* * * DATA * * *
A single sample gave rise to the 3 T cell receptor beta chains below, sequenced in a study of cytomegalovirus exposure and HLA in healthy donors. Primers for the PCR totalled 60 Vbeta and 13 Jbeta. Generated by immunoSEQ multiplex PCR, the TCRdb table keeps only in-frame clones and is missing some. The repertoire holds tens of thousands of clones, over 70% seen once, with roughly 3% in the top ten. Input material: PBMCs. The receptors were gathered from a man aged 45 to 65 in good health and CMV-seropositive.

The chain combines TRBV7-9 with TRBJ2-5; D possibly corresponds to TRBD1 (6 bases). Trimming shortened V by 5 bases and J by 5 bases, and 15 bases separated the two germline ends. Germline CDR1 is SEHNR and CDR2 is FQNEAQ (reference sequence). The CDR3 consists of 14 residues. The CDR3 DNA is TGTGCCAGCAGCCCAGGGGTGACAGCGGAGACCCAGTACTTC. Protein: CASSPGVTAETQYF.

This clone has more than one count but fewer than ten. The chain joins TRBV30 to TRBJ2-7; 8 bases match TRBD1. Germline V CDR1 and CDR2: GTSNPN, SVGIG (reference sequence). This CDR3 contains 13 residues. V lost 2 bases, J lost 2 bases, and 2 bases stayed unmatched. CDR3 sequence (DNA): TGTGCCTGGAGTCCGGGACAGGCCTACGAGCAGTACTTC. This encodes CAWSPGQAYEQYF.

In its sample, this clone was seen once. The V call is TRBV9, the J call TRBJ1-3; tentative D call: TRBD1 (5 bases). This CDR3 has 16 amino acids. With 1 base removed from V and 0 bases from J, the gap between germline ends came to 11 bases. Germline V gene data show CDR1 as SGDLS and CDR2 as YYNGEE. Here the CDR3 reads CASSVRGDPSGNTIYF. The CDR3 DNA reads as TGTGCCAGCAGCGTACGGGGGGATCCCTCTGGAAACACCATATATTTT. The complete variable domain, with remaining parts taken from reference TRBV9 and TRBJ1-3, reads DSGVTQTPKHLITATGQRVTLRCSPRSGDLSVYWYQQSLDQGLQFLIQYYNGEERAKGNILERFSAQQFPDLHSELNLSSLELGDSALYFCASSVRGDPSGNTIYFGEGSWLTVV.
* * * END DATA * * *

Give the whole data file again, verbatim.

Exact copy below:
A single sample gave rise to the 3 T cell receptor beta chains below, sequenced in a study of cytomegalovirus exposure and HLA in healthy donors. Primers for the PCR totalled 60 Vbeta and 13 Jbeta. Generated by immunoSEQ multiplex PCR, the TCRdb table keeps only in-frame clones and is missing some. The repertoire holds tens of thousands of clones, over 70% seen once, with roughly 3% in the top ten. Input material: PBMCs. The receptors were gathered from a man aged 45 to 65 in good health and CMV-seropositive.

The chain combines TRBV7-9 with TRBJ2-5; D possibly corresponds to TRBD1 (6 bases). Trimming shortened V by 5 bases and J by 5 bases, and 15 bases separated the two germline ends. Germline CDR1 is SEHNR and CDR2 is FQNEAQ (reference sequence). The CDR3 consists of 14 residues. The CDR3 DNA is TGTGCCAGCAGCCCAGGGGTGACAGCGGAGACCCAGTACTTC. Protein: CASSPGVTAETQYF.

This clone has more than one count but fewer than ten. The chain joins TRBV30 to TRBJ2-7; 8 bases match TRBD1. Germline V CDR1 and CDR2: GTSNPN, SVGIG (reference sequence). This CDR3 contains 13 residues. V lost 2 bases, J lost 2 bases, and 2 bases stayed unmatched. CDR3 sequence (DNA): TGTGCCTGGAGTCCGGGACAGGCCTACGAGCAGTACTTC. This encodes CAWSPGQAYEQYF.

In its sample, this clone was seen once. The V call is TRBV9, the J call TRBJ1-3; tentative D call: TRBD1 (5 bases). This CDR3 has 16 amino acids. With 1 base removed from V and 0 bases from J, the gap between germline ends came to 11 bases. Germline V gene data show CDR1 as SGDLS and CDR2 as YYNGEE. Here the CDR3 reads CASSVRGDPSGNTIYF. The CDR3 DNA reads as TGTGCCAGCAGCGTACGGGGGGATCCCTCTGGAAACACCATATATTTT. The complete variable domain, with remaining parts taken from reference TRBV9 and TRBJ1-3, reads DSGVTQTPKHLITATGQRVTLRCSPRSGDLSVYWYQQSLDQGLQFLIQYYNGEERAKGNILERFSAQQFPDLHSELNLSSLELGDSALYFCASSVRGDPSGNTIYFGEGSWLTVV.